Now, I understand the desire to make the characters more active—to give them more agency. But this takes away from the current of providence that runs through both The Hobbit and LotR. It is a major theme of Tolkien’s work that stems from his Christian worldview and the loss of it in the film transforms the narrative. This change is the one that really makes it clear that the story we are watching is not the story from the book because it fundamentally changes the world and how the characters relate to it. As long as the core of the story is left untouched—that those pieces that are the heart of the story aren’t removed or modified—it is possible to make all sorts of changes and still have nearly the same story. But tamper with the heart and everything changes. And providence lies at the heart of middle-earth.
So while I think the movie is a good movie, it is not The Hobbit. It is an adaptation of that story that deviates enough to be a new story. It’s basically professional fanfiction. (And since I don’t view fanfiction as a bad thing, this isn’t intended as a slight–there is some really good fanfiction out there in addition to all the ones that shouldn’t see the light of day.) So while I would say that you should watch The Hobbit, don’t go expecting it to be the story of the book. I was able to enjoy the movie precisely because I went into the theatre knowing that it would be an adaptation and thus different in some way and saved all the analysis for “quiet” contemplation some days hence. Had I gone in expecting the same story, I would have been sputtering during the film and raging on the walk home.
Les Misérables, in contrast, sticks fairly close to the musical (an argument could be made that it is an opera, but I will stick to calling it a musical), though the musical is greatly different from the novel by Victor Hugo that it adapts. Since I have yet to read the novel (something about long digressions on sewers and other such things), I cannot judge how closely these two adaptations stick to the gist of the novel’s plot and characters. Nor do I have my wife’s level of familiarity with the musical (she’s seen it multiple times, including in London, and was stage crew for a high school production—I’ve seen it once). So I probably won’t say as much on this film.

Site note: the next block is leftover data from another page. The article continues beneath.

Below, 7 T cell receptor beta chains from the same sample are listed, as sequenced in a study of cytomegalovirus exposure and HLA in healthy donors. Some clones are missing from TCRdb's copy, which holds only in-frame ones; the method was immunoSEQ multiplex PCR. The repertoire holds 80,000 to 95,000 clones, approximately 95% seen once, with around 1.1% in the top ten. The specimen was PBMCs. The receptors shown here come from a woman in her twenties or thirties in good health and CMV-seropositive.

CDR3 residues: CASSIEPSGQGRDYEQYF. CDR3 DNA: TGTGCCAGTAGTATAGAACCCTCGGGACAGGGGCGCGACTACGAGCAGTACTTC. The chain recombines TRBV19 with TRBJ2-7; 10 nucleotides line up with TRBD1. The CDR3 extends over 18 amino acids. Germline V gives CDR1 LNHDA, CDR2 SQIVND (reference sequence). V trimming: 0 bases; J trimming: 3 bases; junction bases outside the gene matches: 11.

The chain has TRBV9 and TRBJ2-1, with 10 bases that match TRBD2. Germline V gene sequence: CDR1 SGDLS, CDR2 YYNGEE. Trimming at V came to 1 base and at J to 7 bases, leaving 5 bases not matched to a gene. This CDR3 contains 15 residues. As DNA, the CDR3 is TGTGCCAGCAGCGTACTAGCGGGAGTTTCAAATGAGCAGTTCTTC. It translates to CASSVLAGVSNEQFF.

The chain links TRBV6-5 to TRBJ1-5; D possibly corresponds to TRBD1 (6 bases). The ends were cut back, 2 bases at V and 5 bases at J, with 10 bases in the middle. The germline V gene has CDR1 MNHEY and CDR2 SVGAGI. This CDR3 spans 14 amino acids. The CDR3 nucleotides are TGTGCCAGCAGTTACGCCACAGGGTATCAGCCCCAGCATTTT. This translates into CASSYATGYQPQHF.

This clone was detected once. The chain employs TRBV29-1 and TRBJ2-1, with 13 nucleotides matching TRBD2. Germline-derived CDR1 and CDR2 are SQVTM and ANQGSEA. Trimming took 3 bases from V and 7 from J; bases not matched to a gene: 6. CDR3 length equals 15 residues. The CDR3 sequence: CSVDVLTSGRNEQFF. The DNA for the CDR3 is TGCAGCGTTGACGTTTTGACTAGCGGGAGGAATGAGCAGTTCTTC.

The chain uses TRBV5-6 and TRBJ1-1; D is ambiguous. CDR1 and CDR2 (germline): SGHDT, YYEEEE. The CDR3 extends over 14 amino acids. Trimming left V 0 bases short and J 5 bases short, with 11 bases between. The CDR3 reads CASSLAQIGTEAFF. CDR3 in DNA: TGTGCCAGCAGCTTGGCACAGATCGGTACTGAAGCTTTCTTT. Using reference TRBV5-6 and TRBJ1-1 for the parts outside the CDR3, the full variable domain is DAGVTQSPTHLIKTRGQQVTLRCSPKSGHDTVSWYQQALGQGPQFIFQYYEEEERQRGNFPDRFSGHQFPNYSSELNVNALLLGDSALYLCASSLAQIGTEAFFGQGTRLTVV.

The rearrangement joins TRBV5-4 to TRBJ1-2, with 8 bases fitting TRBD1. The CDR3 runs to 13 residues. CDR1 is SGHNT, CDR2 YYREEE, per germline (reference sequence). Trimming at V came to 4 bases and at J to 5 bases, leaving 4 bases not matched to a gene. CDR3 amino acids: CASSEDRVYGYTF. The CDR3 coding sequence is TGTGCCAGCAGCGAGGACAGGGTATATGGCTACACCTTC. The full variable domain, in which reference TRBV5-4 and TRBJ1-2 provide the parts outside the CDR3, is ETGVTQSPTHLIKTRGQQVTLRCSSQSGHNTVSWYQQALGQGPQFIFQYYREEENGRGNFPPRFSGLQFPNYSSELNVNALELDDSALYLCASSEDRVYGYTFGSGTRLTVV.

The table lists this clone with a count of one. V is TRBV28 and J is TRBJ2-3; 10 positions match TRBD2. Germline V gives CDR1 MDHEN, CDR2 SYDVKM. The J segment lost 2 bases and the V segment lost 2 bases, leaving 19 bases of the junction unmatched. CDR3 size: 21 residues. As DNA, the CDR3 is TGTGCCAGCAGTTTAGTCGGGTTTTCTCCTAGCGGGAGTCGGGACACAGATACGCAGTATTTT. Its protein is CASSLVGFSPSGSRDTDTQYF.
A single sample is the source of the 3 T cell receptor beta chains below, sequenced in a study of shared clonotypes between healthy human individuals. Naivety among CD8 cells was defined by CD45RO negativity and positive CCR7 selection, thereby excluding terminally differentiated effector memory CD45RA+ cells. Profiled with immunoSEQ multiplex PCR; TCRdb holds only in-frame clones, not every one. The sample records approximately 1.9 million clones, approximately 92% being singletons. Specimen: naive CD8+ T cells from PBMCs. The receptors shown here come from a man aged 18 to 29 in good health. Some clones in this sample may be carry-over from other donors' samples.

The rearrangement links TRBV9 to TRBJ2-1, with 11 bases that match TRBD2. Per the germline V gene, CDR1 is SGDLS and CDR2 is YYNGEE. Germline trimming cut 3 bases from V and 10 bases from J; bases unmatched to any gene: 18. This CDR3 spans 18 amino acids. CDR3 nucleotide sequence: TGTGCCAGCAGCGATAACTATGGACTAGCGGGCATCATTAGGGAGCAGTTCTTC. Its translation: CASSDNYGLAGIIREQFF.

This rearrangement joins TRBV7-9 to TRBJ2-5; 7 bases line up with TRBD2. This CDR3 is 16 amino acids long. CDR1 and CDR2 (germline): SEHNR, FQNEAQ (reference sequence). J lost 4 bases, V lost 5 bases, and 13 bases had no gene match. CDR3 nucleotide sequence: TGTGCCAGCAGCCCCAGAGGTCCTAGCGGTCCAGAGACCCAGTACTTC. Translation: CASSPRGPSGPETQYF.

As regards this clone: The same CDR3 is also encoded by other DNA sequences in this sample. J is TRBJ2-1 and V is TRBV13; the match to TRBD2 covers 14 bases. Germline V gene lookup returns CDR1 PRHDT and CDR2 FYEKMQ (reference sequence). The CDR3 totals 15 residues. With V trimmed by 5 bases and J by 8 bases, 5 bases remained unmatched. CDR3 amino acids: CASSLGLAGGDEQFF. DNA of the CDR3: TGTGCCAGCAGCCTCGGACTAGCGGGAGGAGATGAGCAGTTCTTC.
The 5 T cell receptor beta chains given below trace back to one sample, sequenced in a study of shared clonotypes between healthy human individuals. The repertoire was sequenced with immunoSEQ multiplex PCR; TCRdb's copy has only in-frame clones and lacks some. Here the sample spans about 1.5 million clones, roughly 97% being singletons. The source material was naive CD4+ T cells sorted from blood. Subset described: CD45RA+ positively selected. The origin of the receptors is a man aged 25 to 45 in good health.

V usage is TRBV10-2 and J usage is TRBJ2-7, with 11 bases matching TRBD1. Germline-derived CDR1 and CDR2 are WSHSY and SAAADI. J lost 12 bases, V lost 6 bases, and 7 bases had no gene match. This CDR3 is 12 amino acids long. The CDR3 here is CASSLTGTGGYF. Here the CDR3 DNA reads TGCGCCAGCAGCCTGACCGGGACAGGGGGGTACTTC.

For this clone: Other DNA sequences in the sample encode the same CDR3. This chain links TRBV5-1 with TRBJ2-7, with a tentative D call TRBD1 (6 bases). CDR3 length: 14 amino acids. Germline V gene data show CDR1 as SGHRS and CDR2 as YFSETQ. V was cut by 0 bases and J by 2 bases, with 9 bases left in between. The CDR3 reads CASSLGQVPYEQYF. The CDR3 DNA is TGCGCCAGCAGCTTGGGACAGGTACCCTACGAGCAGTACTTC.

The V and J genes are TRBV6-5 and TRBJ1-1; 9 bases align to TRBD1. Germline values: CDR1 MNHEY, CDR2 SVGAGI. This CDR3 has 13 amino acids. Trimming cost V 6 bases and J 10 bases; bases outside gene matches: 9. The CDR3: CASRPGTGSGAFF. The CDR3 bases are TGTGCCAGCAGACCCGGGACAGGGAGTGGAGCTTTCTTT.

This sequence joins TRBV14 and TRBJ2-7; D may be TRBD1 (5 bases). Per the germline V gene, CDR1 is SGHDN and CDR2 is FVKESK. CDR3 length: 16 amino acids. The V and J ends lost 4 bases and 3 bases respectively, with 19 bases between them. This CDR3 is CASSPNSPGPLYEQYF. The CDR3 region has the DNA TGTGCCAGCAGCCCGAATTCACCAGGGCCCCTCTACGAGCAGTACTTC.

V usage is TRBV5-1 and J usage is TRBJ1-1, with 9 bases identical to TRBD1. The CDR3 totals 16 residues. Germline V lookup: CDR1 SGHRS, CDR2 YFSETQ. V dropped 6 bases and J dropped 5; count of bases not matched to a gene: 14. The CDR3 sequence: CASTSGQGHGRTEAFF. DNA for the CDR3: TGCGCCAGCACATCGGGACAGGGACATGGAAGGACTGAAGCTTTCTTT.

The opening sequence was great. The setting for the first song I felt worked rather well with the song itself. And it seemed natural that the convicts would sing the “Work Song” while hauling in a ship to drydock. While the vocal quality of the chorus of convicts I felt was allowable, the quality of singing in the duet portion of the song between Javert and Jean Valjean should have been better. I felt that the spoken quality of this duet actually jarred me out of the film. It’s a bit strange to say that, since normally characters bursting into song about things would be more jarring, but since almost all of the spoken word in the musical is sung, it feels more jarring when they don’t sing when you know they should be.
The quality of the singing improved as the film progressed. There were still moments when I felt the infusion of emotion into some of the songs made them less powerful, but generally from “Look Down” onward the songs were at least good enough. The actor who played Éponine did a fantastic job with the character.
The only other major thing about the film that I really dislike was the prevalence of close-ups. Granted, being able to see the actor’s face when they are singing is useful in conveying emotion and something that you don’t really get if you are not close to the stage or they have screens projecting what is on stage when watching the musical. But I think we were shown too many close-ups. We weren’t often allowed to see where the characters were in relation to each other. For “One Day More,” in which the sets of characters aren’t anywhere near each other, it is understandable, but for “In My Life” and “A Heart Full of Love” the focus on close-ups makes it hard to see the relationships between the characters and how they are reacting to each other. Because film’s gaze is fixed (as opposed to a stage production where the audience chooses where to gaze), it is important for the shots to help convey information about characters, relationships, plot, et cetera. And these close-ups that the film’s gaze bounces between fail to let us see those relationships. So Cosette has a pretty face. That’s great, but I want to see how she is interacting and reacting to Marius and see Éponine lurking in the background the whole time. And I want it done without too many cuts between camera angles. Some are great, but too many cuts and the scene starts feeling frenetic and restless like a kitten presented with the dots from several laser pointers.
I also thought that Les Misérables was a good film. It’s a lot cheaper than a theatre ticket and does a decent enough job at adapting the musical to recommend seeing. I enjoyed it, though I enjoyed the stage version I saw more.
If you agree with me, have insights to add, or think these are just fox words fooling people feel free to leave a comment!
Finally, if you are interested in reading my thoughts on adaptations, you can read the piece I submitted on deviantArt.